The pound to euro interbank exchange rate has shifted by almost cents over the course of this week. Sterling has fallen as low as 1.0893 on Sunday 25th, to as high as 1.1085 on Tuesday 27th August on the interbank exchange. This rapid movement reflects the shifting Brexit headlines.
In general, reports this week that PM Johnson intends to suspend Parliament have weakened the pound, while signs that Mrs. Merkel and Mr. Macron are showing flexibility have supported sterling versus the single currency.
This is because, when it looks likelier that the UK will reach a Brexit agreement with the EU, sterling rises. Equally, when the probability seemingly increases that we’ll exit Europe without a deal, the pound tends to fall.
This is because the financial markets believe that, if the UK retains closer economic and political ties to the EU after Brexit, it will benefit Britain’s future growth.
Beyond Brexit, another factor that’s influenced the value of sterling versus the euro this week is Germany’s downbeat economic performance.
To start with, on Monday 26th August, we learnt that Germany’s business climate fell to 94.3 in August; the weakest in seven years, according to the Institute for Economic Research (IFO).
In particular, German businesses feel downbeat, because the USA’s and China’s trade war is weighing on sales. When the world’s two largest economies impose tariffs on each other, this suppresses global demand for goods, including German industrial components and vehicles.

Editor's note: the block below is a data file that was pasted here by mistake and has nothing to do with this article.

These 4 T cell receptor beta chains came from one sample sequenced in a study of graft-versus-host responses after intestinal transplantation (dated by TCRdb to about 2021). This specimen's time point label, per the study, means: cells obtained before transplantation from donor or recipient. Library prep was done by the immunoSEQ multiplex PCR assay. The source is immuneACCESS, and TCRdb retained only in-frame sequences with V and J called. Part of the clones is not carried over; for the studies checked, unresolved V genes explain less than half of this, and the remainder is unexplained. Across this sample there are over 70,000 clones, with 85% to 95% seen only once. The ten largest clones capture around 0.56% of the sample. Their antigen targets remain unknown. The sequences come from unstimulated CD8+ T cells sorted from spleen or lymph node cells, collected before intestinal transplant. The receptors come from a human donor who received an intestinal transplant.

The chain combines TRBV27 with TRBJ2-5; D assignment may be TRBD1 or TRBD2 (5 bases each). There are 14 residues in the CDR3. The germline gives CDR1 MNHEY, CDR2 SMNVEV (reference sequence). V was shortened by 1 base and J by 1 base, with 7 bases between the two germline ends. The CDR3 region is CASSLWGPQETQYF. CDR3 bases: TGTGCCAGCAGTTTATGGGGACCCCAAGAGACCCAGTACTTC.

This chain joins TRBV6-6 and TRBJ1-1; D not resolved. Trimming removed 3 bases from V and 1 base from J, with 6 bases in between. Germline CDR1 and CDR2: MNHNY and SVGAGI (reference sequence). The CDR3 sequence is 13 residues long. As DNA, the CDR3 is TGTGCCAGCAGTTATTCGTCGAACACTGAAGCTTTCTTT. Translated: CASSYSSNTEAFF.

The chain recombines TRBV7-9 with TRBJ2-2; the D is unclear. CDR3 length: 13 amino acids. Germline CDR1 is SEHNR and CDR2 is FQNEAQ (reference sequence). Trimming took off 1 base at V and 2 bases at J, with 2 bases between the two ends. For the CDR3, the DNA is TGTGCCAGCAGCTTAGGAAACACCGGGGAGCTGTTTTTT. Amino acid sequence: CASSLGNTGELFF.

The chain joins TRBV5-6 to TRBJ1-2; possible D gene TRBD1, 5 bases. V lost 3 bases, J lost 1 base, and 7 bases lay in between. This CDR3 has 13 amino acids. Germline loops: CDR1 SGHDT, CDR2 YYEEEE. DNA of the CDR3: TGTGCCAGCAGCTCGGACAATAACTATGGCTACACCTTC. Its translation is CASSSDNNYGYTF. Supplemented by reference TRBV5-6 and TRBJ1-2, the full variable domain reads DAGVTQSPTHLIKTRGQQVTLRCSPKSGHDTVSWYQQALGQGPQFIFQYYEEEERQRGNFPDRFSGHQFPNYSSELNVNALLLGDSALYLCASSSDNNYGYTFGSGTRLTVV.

Meanwhile, this Tuesday 27th, it was confirmed that Germany’s Gross Domestic Product (GDP) contracted by -0.1% in Q2, between April and June. If Germany’s economy shrinks again this quarter, the country will technically enter recession.
Meanwhile, in the wider Eurozone, economic releases this week have revealed a cloudy picture. On the bright side, we learnt on Thursday 29th that the Economic Sentiment Indicator in the common currency bloc rose to 103.1 in August, above economists’ predictions for 102.3.
Yet less positively, Services Sentiment fell to 9.3, below July’s figure of 10.6. This suggests that Europe’s service providers, from restaurants to social workers to lawyers, feel gloomier about the outlook.
Looking ahead, Eurozone inflation data for August 2019 will be released on Friday 30th. It’s been forecast that price pressures in the bloc will remain subdued at 1.0%, well below the European Central Bank’s (ECB) target of just slightly below 2.0%. This may further incentivise the ECB to cut interest rates at its meeting next month.
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